Utah’s sandstone spires made a fitting backdrop for Amy Choate-Nielsen’s kids to explore.
Kids, I want to tell you a story.
Once upon a time, I was also a kid. I had a lot of time on my hands. I had access to a TV that required the proper adjustment of its rabbit ears — that’s what we called the antenna — and it had a knob that changed the channels. There was no remote.
We didn’t have a computer. Or cellphone. Or internet. Or tablet. Or hand-held gaming device. It was just that one big, glass television in my parents’ bedroom that played my favorite cartoons in color, which was better than the little TV in the kitchen that only played things in black and white.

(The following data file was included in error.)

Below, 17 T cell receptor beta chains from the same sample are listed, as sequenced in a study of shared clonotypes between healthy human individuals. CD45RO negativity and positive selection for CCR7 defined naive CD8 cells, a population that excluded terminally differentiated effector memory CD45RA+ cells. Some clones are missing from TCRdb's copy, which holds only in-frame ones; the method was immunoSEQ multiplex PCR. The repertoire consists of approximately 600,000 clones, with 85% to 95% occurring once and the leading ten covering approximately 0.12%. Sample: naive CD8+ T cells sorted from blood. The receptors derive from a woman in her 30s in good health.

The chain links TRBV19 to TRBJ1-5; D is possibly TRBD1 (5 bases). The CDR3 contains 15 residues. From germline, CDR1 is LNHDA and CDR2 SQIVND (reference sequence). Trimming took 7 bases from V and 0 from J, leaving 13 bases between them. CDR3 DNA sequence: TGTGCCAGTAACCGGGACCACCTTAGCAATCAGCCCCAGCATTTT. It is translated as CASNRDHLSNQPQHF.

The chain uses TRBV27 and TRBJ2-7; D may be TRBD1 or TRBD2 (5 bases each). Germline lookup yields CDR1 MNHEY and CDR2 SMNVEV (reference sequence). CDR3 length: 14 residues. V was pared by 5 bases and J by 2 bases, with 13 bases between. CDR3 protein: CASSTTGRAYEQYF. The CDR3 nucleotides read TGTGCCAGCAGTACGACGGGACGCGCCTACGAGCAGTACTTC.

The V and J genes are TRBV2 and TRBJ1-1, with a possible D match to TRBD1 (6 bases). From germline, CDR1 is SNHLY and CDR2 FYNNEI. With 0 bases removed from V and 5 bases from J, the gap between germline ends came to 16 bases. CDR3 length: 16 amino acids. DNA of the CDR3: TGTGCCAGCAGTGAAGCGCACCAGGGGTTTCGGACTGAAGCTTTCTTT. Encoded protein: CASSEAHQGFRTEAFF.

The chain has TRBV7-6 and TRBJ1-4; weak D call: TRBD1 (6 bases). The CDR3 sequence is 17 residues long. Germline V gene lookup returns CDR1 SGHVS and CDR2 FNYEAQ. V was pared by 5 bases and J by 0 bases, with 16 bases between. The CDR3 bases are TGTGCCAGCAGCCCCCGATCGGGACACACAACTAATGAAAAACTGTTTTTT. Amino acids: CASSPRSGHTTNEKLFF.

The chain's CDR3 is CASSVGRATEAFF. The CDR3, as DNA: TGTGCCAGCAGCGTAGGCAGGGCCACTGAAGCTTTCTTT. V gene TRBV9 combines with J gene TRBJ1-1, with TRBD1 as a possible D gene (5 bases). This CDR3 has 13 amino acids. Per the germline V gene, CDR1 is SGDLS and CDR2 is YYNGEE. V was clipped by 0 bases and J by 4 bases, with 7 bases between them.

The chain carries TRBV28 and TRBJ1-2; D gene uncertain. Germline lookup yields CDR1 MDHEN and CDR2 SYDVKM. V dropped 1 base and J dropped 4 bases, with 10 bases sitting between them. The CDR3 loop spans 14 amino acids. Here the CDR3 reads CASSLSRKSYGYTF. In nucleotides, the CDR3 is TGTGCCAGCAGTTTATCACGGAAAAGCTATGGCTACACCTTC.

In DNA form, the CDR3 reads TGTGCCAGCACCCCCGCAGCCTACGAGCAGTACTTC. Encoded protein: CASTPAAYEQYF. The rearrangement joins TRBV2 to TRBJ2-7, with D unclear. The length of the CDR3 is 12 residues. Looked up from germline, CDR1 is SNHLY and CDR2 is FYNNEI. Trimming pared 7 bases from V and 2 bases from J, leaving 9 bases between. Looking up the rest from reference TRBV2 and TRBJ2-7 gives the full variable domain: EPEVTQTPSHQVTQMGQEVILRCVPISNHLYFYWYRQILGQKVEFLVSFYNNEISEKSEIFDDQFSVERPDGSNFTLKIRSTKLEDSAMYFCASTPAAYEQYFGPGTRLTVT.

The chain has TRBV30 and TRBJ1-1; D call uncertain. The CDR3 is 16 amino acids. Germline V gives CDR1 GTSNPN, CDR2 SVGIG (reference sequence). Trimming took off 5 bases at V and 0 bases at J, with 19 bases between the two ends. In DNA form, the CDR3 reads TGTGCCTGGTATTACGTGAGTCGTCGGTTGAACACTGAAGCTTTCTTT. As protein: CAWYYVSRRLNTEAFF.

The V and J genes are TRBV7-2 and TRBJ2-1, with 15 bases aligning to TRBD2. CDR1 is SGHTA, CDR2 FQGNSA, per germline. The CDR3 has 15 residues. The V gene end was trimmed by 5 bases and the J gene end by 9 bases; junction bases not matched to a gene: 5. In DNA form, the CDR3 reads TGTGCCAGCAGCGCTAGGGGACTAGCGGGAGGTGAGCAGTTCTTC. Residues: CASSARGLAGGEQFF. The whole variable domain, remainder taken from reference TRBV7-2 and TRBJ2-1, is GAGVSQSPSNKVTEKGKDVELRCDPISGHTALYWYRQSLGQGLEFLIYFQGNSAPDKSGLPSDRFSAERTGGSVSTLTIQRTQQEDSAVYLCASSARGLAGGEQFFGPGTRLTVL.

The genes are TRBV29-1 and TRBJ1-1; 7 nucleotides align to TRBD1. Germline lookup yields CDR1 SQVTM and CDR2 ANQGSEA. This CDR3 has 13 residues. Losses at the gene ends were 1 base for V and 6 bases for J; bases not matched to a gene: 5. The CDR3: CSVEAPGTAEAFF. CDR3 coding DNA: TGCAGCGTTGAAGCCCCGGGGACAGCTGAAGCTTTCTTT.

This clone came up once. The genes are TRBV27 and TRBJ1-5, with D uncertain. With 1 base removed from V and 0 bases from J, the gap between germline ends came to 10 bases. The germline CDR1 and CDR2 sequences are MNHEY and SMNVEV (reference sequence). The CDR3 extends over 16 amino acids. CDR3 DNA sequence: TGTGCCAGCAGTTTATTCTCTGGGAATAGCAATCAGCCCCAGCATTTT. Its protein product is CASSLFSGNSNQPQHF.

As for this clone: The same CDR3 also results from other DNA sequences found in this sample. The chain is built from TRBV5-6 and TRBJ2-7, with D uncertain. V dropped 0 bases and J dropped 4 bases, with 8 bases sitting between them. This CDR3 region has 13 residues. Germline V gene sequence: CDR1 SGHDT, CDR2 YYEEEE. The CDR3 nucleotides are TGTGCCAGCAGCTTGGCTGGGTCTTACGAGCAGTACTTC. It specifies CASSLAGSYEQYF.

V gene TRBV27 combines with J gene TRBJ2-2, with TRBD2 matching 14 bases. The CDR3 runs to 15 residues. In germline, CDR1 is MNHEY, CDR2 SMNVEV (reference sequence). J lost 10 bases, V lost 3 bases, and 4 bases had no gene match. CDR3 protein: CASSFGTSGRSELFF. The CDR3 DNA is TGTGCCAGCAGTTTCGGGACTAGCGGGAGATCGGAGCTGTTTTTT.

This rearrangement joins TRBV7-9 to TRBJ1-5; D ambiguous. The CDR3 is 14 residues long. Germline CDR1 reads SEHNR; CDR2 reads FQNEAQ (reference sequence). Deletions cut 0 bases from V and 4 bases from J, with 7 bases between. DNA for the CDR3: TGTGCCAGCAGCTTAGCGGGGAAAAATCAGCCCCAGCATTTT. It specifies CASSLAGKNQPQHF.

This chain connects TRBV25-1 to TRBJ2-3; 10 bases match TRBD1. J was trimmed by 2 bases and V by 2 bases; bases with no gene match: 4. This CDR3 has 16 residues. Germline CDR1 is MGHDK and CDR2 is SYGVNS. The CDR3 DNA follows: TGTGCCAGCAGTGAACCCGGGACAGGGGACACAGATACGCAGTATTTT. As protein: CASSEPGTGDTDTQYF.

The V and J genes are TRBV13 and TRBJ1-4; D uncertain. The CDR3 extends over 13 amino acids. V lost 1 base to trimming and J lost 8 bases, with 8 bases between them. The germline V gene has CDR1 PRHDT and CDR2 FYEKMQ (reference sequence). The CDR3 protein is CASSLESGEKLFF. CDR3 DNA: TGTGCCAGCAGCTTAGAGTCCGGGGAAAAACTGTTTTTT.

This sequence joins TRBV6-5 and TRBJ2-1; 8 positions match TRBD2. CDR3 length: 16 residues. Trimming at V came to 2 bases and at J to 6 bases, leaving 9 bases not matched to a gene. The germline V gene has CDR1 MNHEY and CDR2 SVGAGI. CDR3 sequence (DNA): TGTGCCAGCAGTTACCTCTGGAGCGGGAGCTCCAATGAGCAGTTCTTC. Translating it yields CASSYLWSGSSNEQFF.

So, I had a lot of time on my hands, and I was mostly on my own filling that time with things to do. I watched a lot of cartoons. I stole fruit roll-ups out of the pantry. I rode my bike all over the neighborhood, and I wrote.
I took a notebook to the woods for inspiration, and I wrote stories about what I saw.
Looking back, I can see that those moments shaped me.
I didn’t grow up camping, hiking or boating, but I did grow up with a wild backyard perched over the Arkansas River in Oklahoma. I let myself get lost in the darkness of the forest around me. I spent hours watching the water far below. I listened to the birds and the crickets and the sound of the trees. I…